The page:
The recent fall in the price of cocoa from Cameroon has
some farmers and exporters alarmed. Officials say the drop is not linked to the global economic
recession. But they warn that a prolonged downturn could lead to a drop in
demand for exports from the continent.
Voice of America English to Africa Service’s Ntaryike Divine, Jr., in
Douala, Cameroon, reports the Cameroon Cocoa and Coffee Board says recent drops in cocoa prices
are not linked to the current global financial crisis.
The managing director of
the board, Michael Ndoping, says the price slump is due to a glut of cocoa on
the international market. He says the board won’t know until early next year if the current price
plunge means the worldwide recession is reducing demand for African cash crop
exports. He adds that recent cocoa
prices have been dropping compared to the week before.
“This is due to the fact that this is the peak period when all
producing countries are all exporting – so there’s surplus supply as opposed to
demand. So it obviously amounts to a drop in prices. But prices normally pick
up in January or February; so it’s in January and February that we will know if the drop in prices
is being caused by surplus supply on the market or is an effect of the world
But he notes that with the stocks and shares markets being
highly speculative, anything could happen.
Ndoping spoke against a
backdrop of fear gripping cocoa farmers and dealers in Cameroon. Many think the
credit crunch is finally affecting the price of their exports. Cameroon's cocoa
and coffee are traded on the London and New York stock exchanges.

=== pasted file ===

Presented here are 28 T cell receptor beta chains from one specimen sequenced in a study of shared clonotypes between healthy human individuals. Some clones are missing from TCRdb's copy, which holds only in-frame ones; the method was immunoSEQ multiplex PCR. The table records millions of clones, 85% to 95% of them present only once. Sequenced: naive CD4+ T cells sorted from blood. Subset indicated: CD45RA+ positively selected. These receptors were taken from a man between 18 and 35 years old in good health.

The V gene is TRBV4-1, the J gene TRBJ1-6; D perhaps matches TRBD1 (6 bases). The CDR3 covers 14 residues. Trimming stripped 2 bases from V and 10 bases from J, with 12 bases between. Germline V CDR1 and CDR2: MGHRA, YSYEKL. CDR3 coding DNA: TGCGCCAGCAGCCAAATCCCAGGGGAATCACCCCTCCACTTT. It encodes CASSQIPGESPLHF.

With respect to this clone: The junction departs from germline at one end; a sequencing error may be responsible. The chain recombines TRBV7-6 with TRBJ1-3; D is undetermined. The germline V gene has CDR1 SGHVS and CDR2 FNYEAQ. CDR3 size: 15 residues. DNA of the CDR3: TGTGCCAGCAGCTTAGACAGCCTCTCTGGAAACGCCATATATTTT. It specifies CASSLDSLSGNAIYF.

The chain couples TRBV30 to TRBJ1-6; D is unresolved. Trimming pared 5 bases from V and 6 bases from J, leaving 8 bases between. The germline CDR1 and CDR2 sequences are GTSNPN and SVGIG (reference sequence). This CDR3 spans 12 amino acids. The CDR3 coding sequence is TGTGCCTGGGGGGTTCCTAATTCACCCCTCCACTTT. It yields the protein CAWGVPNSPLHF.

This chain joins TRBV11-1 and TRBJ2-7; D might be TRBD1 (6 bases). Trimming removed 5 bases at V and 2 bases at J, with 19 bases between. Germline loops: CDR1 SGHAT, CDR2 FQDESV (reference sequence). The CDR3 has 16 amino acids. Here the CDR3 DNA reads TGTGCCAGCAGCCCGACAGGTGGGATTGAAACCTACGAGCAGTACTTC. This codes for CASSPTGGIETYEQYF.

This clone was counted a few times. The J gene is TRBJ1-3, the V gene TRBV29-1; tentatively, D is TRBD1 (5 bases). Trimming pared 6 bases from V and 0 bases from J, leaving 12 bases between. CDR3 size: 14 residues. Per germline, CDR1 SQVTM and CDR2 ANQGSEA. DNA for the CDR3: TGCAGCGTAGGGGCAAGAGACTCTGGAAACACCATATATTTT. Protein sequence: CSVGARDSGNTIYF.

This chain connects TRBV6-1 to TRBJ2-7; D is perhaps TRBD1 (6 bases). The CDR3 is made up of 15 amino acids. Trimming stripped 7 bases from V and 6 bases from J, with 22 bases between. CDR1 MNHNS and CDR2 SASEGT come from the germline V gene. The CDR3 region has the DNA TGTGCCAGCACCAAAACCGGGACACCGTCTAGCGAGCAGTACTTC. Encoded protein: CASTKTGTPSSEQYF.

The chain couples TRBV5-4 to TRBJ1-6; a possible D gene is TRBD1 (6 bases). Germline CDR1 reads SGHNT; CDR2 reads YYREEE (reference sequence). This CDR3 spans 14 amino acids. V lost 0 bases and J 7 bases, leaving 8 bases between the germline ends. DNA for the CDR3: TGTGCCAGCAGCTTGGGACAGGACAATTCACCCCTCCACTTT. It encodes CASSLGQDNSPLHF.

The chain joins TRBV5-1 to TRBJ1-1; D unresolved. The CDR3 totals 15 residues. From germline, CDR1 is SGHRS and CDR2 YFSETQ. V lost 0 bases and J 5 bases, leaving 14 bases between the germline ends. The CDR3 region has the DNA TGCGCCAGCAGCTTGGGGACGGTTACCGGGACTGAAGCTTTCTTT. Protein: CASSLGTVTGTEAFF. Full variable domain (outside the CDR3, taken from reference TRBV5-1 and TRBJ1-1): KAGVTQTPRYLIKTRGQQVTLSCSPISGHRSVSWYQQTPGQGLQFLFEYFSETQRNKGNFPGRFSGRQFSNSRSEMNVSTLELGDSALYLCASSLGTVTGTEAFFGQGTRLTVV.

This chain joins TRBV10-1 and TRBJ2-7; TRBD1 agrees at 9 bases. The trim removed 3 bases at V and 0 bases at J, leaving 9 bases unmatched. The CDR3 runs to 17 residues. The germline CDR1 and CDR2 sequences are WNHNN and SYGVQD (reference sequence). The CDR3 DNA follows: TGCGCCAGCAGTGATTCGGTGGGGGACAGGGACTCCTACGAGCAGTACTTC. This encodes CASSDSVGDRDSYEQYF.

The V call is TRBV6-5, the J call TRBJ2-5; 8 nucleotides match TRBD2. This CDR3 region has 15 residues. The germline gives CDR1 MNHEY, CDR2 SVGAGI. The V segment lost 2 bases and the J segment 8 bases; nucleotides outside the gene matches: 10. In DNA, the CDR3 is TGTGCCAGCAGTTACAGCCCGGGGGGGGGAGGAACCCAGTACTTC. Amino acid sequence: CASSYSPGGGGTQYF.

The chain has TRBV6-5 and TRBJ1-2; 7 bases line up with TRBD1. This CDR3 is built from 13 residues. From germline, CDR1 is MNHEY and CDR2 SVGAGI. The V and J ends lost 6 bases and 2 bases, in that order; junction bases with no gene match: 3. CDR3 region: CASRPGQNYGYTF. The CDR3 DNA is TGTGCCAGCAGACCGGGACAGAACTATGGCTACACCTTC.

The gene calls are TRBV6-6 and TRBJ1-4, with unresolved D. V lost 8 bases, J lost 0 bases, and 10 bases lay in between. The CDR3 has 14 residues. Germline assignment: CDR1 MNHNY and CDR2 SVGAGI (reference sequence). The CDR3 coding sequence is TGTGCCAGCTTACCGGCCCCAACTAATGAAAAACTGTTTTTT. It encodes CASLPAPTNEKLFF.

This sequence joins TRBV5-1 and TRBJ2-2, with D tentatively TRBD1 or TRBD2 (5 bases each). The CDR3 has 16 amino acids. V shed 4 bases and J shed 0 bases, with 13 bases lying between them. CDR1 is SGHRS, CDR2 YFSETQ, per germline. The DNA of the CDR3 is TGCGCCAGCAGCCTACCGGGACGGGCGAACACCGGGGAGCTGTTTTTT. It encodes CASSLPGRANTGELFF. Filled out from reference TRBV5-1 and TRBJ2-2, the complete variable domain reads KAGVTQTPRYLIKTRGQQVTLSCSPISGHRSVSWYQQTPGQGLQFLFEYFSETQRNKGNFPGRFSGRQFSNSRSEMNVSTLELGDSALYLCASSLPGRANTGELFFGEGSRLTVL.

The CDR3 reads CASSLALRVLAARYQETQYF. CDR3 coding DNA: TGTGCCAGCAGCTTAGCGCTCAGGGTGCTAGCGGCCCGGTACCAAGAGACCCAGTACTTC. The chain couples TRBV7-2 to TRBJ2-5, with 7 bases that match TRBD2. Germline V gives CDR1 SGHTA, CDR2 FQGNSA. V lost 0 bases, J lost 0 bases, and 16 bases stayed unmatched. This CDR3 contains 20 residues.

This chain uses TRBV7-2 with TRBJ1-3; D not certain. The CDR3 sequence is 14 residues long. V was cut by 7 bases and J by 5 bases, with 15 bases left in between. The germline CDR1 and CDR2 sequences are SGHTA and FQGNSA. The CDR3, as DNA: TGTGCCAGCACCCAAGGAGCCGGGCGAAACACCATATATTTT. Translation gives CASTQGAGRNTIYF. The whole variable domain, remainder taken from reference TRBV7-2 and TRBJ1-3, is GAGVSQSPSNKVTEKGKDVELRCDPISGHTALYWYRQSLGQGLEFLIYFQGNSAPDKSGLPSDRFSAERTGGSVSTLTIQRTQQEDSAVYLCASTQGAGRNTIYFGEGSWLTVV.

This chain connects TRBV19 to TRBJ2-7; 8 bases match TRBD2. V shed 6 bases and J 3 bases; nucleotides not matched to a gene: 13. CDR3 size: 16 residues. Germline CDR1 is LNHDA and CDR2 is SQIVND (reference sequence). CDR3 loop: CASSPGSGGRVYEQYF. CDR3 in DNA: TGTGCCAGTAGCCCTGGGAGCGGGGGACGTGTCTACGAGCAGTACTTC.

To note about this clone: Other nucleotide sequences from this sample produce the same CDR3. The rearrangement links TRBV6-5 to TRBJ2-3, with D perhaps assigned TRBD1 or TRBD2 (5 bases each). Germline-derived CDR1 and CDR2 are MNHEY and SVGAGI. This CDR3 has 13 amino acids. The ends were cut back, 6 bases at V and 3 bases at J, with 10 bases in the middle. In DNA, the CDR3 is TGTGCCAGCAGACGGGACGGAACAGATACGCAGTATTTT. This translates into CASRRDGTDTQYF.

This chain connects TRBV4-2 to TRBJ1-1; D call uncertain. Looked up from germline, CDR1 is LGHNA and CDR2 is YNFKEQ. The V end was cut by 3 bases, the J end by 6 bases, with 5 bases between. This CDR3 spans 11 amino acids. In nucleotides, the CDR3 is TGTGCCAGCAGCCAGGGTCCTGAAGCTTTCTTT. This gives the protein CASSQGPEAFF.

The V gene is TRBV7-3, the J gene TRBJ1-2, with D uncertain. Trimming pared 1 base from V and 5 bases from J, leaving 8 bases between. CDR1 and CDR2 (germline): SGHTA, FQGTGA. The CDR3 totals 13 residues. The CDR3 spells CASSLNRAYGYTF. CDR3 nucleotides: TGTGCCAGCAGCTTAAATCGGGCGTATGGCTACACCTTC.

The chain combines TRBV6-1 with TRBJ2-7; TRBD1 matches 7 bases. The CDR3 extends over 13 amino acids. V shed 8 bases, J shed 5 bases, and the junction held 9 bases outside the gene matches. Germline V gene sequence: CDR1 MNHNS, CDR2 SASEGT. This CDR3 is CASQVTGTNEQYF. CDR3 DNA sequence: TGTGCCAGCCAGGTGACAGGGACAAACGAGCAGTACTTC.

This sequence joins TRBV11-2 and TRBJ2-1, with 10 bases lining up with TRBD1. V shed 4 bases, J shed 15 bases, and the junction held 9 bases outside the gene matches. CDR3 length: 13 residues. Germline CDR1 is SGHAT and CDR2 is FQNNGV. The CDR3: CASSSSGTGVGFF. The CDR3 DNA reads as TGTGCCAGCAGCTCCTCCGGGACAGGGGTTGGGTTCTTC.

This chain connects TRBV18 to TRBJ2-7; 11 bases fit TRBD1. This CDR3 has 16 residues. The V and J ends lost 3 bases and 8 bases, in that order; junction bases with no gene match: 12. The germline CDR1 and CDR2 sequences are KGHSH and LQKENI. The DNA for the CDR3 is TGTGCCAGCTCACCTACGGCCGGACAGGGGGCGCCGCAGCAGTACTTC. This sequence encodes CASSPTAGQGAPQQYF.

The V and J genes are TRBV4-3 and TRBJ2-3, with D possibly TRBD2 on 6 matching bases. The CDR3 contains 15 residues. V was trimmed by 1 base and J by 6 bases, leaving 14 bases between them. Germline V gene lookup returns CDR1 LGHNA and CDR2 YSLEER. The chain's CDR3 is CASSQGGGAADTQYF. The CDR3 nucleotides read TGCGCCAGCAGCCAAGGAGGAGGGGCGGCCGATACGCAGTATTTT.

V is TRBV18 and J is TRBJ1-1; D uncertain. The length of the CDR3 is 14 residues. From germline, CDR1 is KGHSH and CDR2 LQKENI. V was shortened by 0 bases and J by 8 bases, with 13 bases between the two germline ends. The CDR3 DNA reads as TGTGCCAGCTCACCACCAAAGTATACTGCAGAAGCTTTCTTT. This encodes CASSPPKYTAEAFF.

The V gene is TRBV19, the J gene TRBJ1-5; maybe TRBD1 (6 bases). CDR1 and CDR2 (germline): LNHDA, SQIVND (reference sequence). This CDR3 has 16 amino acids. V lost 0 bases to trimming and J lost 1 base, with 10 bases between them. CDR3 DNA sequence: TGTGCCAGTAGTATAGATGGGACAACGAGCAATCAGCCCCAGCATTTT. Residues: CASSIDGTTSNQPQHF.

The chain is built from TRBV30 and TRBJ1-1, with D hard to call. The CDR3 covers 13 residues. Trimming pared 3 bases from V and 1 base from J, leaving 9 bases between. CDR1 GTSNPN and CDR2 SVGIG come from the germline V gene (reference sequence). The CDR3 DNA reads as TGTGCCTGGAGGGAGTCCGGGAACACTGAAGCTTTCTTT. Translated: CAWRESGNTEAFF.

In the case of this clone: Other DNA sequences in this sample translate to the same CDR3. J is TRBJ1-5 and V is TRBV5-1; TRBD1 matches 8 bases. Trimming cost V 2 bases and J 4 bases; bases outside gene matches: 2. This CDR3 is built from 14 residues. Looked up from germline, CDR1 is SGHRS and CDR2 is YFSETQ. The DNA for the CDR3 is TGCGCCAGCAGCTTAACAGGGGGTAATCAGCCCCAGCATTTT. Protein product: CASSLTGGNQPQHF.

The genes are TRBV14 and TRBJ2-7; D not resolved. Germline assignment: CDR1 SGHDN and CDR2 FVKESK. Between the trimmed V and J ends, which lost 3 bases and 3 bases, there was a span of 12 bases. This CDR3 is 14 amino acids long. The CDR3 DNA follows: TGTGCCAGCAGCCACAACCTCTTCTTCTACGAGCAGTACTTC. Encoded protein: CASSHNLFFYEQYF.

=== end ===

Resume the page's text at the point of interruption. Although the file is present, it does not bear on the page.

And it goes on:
Production has considerably
increased over the past few years. But for several weeks, there has been
concern over the possibility that the financial crisis will cut demand. He says, “If the banking crisis affects the
commodities market, then somewhere we might witness a drop in prices. So we
could unfortunately be affected, although right now we cannot say.”
A long economic crisis beginning in the mid-80s wrecked
several sectors of Cameroon’s economy, especially agricultural exports like
cocoa. Many farmers abandoned their plantations as demand for their crops sank. The government-run
national produce marketing board, which provided financing for farmers,
A new entity, the Cameroon Cocoa and Coffee Board was
created in 1991 to stimulate production, regulate marketing and monitor the quality of cocoa and
coffee produced for export. Ndoping
says thanks to several government and donor-backed measures, the country has
witnessed steady growth in cocoa exports, especially with increased investment
and improved farming
Over the past 30 years, Cameroonian production has risen
from over 123 thousand tons a year to more than 187 thousand tons, and there
are prospects of further expansion. The increased production has made Cameroon
the world’s fifth largest cocoa producer.
But he says he regrets that
the coffee sector has not made similar progress. Farmers, especially those in
the major coffee-producing northwest, stopped production during the economic
crisis of the eighties and nineties. Many switched to food crops. Some say they
could not compete in the world market against better-quality coffee from South
America, and West Africa.
But current attractive world market prices are reviving
interest in coffee growing and many farmers are going back to resurrect their
farms. Ndoping sees a bright future for Cameroon, currently ranked 19th
worldwide in coffee production. The government is helping farmers try to double
production by 2010. Arabica coffee
currently stands at 3,890 tons up from 3,100 tons in 2006. Production for robusta coffee has changed
little, at about 40,000 tons.
Government support includes exemptions from import duties on
imported inputs like improved seeds, and pesticides and their sprayers. It has
also put in place a financing program to help farmers reclaim abandoned
plantations. And, it’s building storage facilities in growing zones to cut down
on transportation costs by organizing workshops on improved farming practices,
helping organize farmers’ cooperatives, and facilitating farmers’ access to
Government officials say only better quality
produce, and the elimination of middlemen who do not respect world market
standards, will increase demand for Cameroonian coffee.